The long-term effects of childhood sexual abuse could last a lifetime. As noted by the Centers for Disease Control and Prevention, a sexually abused child may develop physical and mental health issues that carry over to adulthood. The emotional problems could include post-traumatic stress disorder and chronic depression.
The CDC also notes that the degree of abuse endured by children is hard to determine accurately because some kids may never report their experiences. Others may feel a need to wait until they grow older before they can discuss what they endured.
Does the CDC have a general idea of how often child abuse occurs?
The research compiled from studies and noted by the CDC points to an estimate of one out of every four girls experiencing sexual abuse as a child. The CDC noted an estimate for boys that came close to 8%, but some studies show a higher number, such as one reported by the Children’s Advocacy Center Foundation; that estimate noted sexual abuse affected as many as one in every six boys.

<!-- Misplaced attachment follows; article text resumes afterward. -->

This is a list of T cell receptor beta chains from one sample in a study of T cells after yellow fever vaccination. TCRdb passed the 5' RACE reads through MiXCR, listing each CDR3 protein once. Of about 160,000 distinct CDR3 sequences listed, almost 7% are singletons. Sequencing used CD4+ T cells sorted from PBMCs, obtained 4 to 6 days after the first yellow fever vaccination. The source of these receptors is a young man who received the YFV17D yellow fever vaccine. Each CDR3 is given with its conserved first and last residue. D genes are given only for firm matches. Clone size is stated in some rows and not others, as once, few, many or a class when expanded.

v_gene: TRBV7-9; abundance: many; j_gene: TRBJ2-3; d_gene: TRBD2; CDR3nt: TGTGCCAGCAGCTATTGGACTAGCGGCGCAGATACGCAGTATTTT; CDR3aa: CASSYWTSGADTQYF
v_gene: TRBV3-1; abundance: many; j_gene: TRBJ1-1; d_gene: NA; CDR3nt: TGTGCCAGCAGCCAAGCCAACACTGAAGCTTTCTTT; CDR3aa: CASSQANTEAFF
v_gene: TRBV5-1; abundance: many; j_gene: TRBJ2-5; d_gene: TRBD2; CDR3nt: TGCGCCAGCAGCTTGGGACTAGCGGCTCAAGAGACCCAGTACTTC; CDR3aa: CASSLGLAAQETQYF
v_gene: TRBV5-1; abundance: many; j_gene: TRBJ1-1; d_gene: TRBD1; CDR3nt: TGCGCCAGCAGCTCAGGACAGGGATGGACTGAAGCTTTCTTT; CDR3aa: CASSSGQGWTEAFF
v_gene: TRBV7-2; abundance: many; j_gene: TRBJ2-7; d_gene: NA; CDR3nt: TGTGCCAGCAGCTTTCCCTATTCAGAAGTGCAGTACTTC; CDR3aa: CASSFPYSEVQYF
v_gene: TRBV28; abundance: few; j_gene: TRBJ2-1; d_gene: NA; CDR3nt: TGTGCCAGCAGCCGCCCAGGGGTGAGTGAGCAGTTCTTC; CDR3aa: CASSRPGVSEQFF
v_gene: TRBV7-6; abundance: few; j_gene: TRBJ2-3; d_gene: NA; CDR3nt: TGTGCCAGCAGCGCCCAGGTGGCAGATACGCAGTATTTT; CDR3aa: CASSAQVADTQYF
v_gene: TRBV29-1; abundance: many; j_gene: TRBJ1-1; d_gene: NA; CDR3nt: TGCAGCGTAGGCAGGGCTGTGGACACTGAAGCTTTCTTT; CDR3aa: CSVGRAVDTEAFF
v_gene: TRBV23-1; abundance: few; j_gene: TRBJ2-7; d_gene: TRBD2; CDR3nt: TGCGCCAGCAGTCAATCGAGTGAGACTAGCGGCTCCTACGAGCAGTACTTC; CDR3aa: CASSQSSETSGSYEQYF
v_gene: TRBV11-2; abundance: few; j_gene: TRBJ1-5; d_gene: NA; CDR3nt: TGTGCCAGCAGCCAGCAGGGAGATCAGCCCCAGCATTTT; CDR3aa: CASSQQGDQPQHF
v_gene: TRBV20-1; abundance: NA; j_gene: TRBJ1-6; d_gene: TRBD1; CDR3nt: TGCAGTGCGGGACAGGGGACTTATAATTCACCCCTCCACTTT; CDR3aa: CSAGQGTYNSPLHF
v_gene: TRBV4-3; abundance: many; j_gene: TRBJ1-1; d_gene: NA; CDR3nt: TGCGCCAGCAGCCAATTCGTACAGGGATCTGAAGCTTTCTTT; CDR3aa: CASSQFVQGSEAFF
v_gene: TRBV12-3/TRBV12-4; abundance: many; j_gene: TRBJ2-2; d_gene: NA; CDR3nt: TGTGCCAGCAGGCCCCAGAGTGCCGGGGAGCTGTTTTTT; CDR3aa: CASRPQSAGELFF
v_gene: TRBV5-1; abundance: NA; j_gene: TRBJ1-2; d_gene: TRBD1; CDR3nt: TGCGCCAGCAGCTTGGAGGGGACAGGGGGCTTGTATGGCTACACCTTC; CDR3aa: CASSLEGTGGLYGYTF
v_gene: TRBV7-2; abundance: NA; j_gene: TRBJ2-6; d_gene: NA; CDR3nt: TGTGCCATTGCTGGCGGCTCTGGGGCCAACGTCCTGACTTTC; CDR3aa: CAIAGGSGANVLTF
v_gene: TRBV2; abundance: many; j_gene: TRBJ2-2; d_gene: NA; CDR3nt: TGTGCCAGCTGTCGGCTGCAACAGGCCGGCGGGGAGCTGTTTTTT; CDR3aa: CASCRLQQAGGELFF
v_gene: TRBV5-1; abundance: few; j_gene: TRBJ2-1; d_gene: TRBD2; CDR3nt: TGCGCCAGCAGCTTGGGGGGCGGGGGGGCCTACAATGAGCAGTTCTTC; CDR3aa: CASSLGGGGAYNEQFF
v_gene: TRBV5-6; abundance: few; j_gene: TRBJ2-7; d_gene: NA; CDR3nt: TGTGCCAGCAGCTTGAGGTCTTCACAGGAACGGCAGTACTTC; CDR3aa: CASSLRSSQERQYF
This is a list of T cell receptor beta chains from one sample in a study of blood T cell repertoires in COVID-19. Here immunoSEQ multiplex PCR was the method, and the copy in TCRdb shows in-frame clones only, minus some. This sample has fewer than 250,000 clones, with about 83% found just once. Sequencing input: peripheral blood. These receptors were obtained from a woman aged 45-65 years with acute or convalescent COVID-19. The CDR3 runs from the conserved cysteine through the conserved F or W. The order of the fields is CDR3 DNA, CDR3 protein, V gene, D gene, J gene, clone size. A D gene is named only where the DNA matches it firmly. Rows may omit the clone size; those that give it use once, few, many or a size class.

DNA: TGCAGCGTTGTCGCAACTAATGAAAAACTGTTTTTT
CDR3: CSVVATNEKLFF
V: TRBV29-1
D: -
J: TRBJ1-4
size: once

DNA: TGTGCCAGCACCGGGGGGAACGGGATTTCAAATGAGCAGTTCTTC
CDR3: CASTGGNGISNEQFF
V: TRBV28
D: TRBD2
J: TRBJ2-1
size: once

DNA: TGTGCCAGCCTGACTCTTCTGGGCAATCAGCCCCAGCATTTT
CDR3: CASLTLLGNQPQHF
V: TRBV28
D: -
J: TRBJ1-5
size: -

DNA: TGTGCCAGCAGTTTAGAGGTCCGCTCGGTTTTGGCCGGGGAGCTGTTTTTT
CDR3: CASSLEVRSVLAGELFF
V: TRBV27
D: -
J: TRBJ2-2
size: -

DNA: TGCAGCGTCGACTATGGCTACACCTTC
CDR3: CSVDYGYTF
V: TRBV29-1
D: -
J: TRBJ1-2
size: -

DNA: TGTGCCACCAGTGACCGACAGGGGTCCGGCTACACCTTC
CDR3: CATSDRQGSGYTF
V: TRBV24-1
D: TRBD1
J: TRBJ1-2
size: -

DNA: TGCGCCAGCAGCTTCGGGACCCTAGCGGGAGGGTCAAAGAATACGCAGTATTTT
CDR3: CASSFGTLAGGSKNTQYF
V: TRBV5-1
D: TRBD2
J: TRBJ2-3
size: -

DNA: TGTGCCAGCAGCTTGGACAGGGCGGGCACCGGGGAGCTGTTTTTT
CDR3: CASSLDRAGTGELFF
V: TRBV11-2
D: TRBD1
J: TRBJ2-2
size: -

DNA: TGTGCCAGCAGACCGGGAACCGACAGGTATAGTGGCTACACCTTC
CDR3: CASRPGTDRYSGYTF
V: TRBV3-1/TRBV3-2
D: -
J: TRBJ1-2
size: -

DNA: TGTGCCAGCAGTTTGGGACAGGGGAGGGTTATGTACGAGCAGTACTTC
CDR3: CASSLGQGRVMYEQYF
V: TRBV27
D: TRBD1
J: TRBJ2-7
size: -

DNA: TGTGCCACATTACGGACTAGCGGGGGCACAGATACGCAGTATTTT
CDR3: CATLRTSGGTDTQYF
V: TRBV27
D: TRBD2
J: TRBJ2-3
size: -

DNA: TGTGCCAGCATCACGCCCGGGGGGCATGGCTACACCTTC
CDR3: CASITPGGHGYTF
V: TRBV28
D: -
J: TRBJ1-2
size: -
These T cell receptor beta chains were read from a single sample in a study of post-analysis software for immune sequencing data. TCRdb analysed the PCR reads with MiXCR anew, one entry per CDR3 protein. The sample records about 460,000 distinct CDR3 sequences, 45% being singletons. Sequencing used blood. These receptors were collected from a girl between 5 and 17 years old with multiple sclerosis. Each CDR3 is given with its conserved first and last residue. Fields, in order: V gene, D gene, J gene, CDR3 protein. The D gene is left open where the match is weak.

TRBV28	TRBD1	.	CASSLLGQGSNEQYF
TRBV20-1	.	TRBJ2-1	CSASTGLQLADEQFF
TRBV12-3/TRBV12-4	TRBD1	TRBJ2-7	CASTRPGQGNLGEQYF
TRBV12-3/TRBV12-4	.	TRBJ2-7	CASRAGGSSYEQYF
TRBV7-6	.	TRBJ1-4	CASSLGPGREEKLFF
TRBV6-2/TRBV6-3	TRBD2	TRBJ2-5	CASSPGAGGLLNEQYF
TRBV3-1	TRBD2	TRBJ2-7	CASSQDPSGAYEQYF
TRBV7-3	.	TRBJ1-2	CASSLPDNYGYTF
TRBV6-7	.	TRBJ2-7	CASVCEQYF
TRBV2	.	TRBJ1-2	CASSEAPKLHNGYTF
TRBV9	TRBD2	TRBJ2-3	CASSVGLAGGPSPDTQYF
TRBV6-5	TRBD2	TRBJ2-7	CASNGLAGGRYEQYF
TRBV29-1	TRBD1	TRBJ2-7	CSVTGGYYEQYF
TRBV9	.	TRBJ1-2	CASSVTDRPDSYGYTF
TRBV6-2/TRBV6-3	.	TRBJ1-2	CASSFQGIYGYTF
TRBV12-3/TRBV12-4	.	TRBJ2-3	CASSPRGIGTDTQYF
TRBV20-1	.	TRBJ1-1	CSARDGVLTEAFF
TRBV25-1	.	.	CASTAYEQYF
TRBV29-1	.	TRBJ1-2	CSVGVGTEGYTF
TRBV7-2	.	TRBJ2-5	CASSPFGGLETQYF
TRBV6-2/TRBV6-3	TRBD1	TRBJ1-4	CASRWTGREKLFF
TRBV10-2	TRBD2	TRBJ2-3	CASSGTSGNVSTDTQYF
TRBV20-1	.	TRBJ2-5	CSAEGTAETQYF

The research shows an unnerving dynamic. Over 90% of the child abusers were either known or trusted by the children or trusted by family members. Revealing that sexual abuse occurred requires a great deal of courage, especially if the perpetrator is either a family member or an individual trusted and respected by the family.
What may parents do when children reveal abuse occurred?
After preventing the perpetrator’s access to the child, parents may consider reporting the abuse to the authorities or taking legal action. In some cases, the individual could belong to an organization or a school that shares responsibility for the abuse. Regardless of the abuser’s position within the family or community, parents have a right to seek justice when their child suffers harm.